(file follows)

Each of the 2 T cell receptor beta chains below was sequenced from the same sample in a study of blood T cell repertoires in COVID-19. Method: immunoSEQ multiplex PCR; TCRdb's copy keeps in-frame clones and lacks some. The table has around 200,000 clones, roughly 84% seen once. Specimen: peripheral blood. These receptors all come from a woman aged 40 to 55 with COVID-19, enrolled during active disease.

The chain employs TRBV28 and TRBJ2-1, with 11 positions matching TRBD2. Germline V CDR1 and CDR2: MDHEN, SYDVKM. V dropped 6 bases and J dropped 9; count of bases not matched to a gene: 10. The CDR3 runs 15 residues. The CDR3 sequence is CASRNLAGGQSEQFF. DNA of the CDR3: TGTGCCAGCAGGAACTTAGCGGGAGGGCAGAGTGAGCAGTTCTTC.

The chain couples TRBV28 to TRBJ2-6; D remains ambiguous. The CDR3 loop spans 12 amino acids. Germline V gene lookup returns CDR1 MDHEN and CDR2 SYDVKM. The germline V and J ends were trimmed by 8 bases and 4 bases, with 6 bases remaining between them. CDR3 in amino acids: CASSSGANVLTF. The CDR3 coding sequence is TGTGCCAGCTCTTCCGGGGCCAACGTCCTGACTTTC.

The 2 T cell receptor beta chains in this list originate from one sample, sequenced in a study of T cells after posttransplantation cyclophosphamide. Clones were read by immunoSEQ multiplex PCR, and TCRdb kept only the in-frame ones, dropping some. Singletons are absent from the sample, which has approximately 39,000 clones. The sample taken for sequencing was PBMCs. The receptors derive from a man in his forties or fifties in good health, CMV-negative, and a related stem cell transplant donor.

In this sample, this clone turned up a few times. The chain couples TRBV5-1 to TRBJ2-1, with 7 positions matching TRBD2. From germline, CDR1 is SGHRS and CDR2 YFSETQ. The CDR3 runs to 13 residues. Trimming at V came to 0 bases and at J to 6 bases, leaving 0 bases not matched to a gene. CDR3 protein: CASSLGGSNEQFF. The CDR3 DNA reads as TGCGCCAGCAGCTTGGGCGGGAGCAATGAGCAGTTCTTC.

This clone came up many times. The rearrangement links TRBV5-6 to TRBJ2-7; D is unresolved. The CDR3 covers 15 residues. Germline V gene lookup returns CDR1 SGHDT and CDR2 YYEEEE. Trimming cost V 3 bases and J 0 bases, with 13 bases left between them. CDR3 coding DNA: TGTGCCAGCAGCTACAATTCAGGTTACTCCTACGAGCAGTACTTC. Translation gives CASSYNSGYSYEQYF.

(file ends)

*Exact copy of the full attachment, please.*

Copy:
Each of the 2 T cell receptor beta chains below was sequenced from the same sample in a study of blood T cell repertoires in COVID-19. Method: immunoSEQ multiplex PCR; TCRdb's copy keeps in-frame clones and lacks some. The table has around 200,000 clones, roughly 84% seen once. Specimen: peripheral blood. These receptors all come from a woman aged 40 to 55 with COVID-19, enrolled during active disease.

The chain employs TRBV28 and TRBJ2-1, with 11 positions matching TRBD2. Germline V CDR1 and CDR2: MDHEN, SYDVKM. V dropped 6 bases and J dropped 9; count of bases not matched to a gene: 10. The CDR3 runs 15 residues. The CDR3 sequence is CASRNLAGGQSEQFF. DNA of the CDR3: TGTGCCAGCAGGAACTTAGCGGGAGGGCAGAGTGAGCAGTTCTTC.

The chain couples TRBV28 to TRBJ2-6; D remains ambiguous. The CDR3 loop spans 12 amino acids. Germline V gene lookup returns CDR1 MDHEN and CDR2 SYDVKM. The germline V and J ends were trimmed by 8 bases and 4 bases, with 6 bases remaining between them. CDR3 in amino acids: CASSSGANVLTF. The CDR3 coding sequence is TGTGCCAGCTCTTCCGGGGCCAACGTCCTGACTTTC.

The 2 T cell receptor beta chains in this list originate from one sample, sequenced in a study of T cells after posttransplantation cyclophosphamide. Clones were read by immunoSEQ multiplex PCR, and TCRdb kept only the in-frame ones, dropping some. Singletons are absent from the sample, which has approximately 39,000 clones. The sample taken for sequencing was PBMCs. The receptors derive from a man in his forties or fifties in good health, CMV-negative, and a related stem cell transplant donor.

In this sample, this clone turned up a few times. The chain couples TRBV5-1 to TRBJ2-1, with 7 positions matching TRBD2. From germline, CDR1 is SGHRS and CDR2 YFSETQ. The CDR3 runs to 13 residues. Trimming at V came to 0 bases and at J to 6 bases, leaving 0 bases not matched to a gene. CDR3 protein: CASSLGGSNEQFF. The CDR3 DNA reads as TGCGCCAGCAGCTTGGGCGGGAGCAATGAGCAGTTCTTC.

This clone came up many times. The rearrangement links TRBV5-6 to TRBJ2-7; D is unresolved. The CDR3 covers 15 residues. Germline V gene lookup returns CDR1 SGHDT and CDR2 YYEEEE. Trimming cost V 3 bases and J 0 bases, with 13 bases left between them. CDR3 coding DNA: TGTGCCAGCAGCTACAATTCAGGTTACTCCTACGAGCAGTACTTC. Translation gives CASSYNSGYSYEQYF.